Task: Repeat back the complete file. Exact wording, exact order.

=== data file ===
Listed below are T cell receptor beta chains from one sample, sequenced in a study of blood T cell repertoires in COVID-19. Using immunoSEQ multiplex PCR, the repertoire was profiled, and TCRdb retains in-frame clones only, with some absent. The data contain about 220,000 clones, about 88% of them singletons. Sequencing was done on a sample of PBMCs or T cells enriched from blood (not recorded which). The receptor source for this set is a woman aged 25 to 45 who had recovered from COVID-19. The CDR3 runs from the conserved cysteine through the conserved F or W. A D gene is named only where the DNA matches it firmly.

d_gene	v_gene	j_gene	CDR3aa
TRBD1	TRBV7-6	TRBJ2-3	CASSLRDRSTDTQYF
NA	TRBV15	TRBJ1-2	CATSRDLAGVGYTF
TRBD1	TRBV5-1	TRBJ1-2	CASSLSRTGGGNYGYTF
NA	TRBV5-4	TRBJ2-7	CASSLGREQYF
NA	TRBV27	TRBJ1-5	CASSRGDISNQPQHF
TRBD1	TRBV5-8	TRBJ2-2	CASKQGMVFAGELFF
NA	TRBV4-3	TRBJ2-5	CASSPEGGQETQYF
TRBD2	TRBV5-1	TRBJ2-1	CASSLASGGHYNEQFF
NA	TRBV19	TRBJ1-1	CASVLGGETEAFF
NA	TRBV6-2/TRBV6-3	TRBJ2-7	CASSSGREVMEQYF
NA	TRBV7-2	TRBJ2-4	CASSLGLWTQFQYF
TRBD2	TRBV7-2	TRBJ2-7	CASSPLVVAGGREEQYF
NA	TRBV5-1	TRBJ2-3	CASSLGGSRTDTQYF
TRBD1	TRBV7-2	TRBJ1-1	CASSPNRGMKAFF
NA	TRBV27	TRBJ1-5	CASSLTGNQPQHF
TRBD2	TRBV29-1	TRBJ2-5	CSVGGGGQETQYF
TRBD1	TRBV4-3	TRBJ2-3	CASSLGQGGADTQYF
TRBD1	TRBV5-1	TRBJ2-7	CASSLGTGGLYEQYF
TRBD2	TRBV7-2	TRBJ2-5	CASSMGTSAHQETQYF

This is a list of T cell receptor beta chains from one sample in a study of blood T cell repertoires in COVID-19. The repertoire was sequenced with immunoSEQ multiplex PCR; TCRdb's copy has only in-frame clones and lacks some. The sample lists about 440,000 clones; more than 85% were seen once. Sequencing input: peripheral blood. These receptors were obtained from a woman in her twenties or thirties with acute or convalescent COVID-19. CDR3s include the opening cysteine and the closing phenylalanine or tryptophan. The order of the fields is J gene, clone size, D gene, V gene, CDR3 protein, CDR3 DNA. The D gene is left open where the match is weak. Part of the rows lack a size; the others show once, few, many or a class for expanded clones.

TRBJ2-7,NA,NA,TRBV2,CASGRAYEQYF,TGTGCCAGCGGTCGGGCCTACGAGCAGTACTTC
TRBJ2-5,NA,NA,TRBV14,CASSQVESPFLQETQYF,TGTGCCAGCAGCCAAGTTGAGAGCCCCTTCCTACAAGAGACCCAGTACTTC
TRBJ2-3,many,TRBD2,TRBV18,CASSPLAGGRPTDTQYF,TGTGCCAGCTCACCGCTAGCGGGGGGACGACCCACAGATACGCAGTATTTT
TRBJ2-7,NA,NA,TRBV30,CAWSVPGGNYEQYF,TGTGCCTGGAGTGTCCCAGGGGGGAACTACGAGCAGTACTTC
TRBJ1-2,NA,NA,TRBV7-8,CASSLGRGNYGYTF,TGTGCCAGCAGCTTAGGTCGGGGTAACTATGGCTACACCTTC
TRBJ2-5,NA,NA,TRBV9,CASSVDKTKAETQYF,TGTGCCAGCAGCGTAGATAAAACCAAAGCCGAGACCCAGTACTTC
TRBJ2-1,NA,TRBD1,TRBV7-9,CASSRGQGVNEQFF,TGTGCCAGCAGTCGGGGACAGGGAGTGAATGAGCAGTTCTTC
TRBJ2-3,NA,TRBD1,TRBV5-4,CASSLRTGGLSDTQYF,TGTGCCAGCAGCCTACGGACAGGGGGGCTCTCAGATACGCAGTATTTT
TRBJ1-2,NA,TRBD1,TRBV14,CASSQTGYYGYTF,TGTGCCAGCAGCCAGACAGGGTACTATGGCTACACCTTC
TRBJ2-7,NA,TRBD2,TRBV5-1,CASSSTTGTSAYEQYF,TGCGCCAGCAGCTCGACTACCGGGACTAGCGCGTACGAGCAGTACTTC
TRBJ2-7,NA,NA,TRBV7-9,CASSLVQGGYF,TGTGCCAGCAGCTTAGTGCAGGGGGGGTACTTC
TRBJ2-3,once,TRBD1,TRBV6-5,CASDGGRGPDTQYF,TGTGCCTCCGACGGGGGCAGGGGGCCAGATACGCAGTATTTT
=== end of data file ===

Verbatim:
Listed below are T cell receptor beta chains from one sample, sequenced in a study of blood T cell repertoires in COVID-19. Using immunoSEQ multiplex PCR, the repertoire was profiled, and TCRdb retains in-frame clones only, with some absent. The data contain about 220,000 clones, about 88% of them singletons. Sequencing was done on a sample of PBMCs or T cells enriched from blood (not recorded which). The receptor source for this set is a woman aged 25 to 45 who had recovered from COVID-19. The CDR3 runs from the conserved cysteine through the conserved F or W. A D gene is named only where the DNA matches it firmly.

d_gene	v_gene	j_gene	CDR3aa
TRBD1	TRBV7-6	TRBJ2-3	CASSLRDRSTDTQYF
NA	TRBV15	TRBJ1-2	CATSRDLAGVGYTF
TRBD1	TRBV5-1	TRBJ1-2	CASSLSRTGGGNYGYTF
NA	TRBV5-4	TRBJ2-7	CASSLGREQYF
NA	TRBV27	TRBJ1-5	CASSRGDISNQPQHF
TRBD1	TRBV5-8	TRBJ2-2	CASKQGMVFAGELFF
NA	TRBV4-3	TRBJ2-5	CASSPEGGQETQYF
TRBD2	TRBV5-1	TRBJ2-1	CASSLASGGHYNEQFF
NA	TRBV19	TRBJ1-1	CASVLGGETEAFF
NA	TRBV6-2/TRBV6-3	TRBJ2-7	CASSSGREVMEQYF
NA	TRBV7-2	TRBJ2-4	CASSLGLWTQFQYF
TRBD2	TRBV7-2	TRBJ2-7	CASSPLVVAGGREEQYF
NA	TRBV5-1	TRBJ2-3	CASSLGGSRTDTQYF
TRBD1	TRBV7-2	TRBJ1-1	CASSPNRGMKAFF
NA	TRBV27	TRBJ1-5	CASSLTGNQPQHF
TRBD2	TRBV29-1	TRBJ2-5	CSVGGGGQETQYF
TRBD1	TRBV4-3	TRBJ2-3	CASSLGQGGADTQYF
TRBD1	TRBV5-1	TRBJ2-7	CASSLGTGGLYEQYF
TRBD2	TRBV7-2	TRBJ2-5	CASSMGTSAHQETQYF

This is a list of T cell receptor beta chains from one sample in a study of blood T cell repertoires in COVID-19. The repertoire was sequenced with immunoSEQ multiplex PCR; TCRdb's copy has only in-frame clones and lacks some. The sample lists about 440,000 clones; more than 85% were seen once. Sequencing input: peripheral blood. These receptors were obtained from a woman in her twenties or thirties with acute or convalescent COVID-19. CDR3s include the opening cysteine and the closing phenylalanine or tryptophan. The order of the fields is J gene, clone size, D gene, V gene, CDR3 protein, CDR3 DNA. The D gene is left open where the match is weak. Part of the rows lack a size; the others show once, few, many or a class for expanded clones.

TRBJ2-7,NA,NA,TRBV2,CASGRAYEQYF,TGTGCCAGCGGTCGGGCCTACGAGCAGTACTTC
TRBJ2-5,NA,NA,TRBV14,CASSQVESPFLQETQYF,TGTGCCAGCAGCCAAGTTGAGAGCCCCTTCCTACAAGAGACCCAGTACTTC
TRBJ2-3,many,TRBD2,TRBV18,CASSPLAGGRPTDTQYF,TGTGCCAGCTCACCGCTAGCGGGGGGACGACCCACAGATACGCAGTATTTT
TRBJ2-7,NA,NA,TRBV30,CAWSVPGGNYEQYF,TGTGCCTGGAGTGTCCCAGGGGGGAACTACGAGCAGTACTTC
TRBJ1-2,NA,NA,TRBV7-8,CASSLGRGNYGYTF,TGTGCCAGCAGCTTAGGTCGGGGTAACTATGGCTACACCTTC
TRBJ2-5,NA,NA,TRBV9,CASSVDKTKAETQYF,TGTGCCAGCAGCGTAGATAAAACCAAAGCCGAGACCCAGTACTTC
TRBJ2-1,NA,TRBD1,TRBV7-9,CASSRGQGVNEQFF,TGTGCCAGCAGTCGGGGACAGGGAGTGAATGAGCAGTTCTTC
TRBJ2-3,NA,TRBD1,TRBV5-4,CASSLRTGGLSDTQYF,TGTGCCAGCAGCCTACGGACAGGGGGGCTCTCAGATACGCAGTATTTT
TRBJ1-2,NA,TRBD1,TRBV14,CASSQTGYYGYTF,TGTGCCAGCAGCCAGACAGGGTACTATGGCTACACCTTC
TRBJ2-7,NA,TRBD2,TRBV5-1,CASSSTTGTSAYEQYF,TGCGCCAGCAGCTCGACTACCGGGACTAGCGCGTACGAGCAGTACTTC
TRBJ2-7,NA,NA,TRBV7-9,CASSLVQGGYF,TGTGCCAGCAGCTTAGTGCAGGGGGGGTACTTC
TRBJ2-3,once,TRBD1,TRBV6-5,CASDGGRGPDTQYF,TGTGCCTCCGACGGGGGCAGGGGGCCAGATACGCAGTATTTT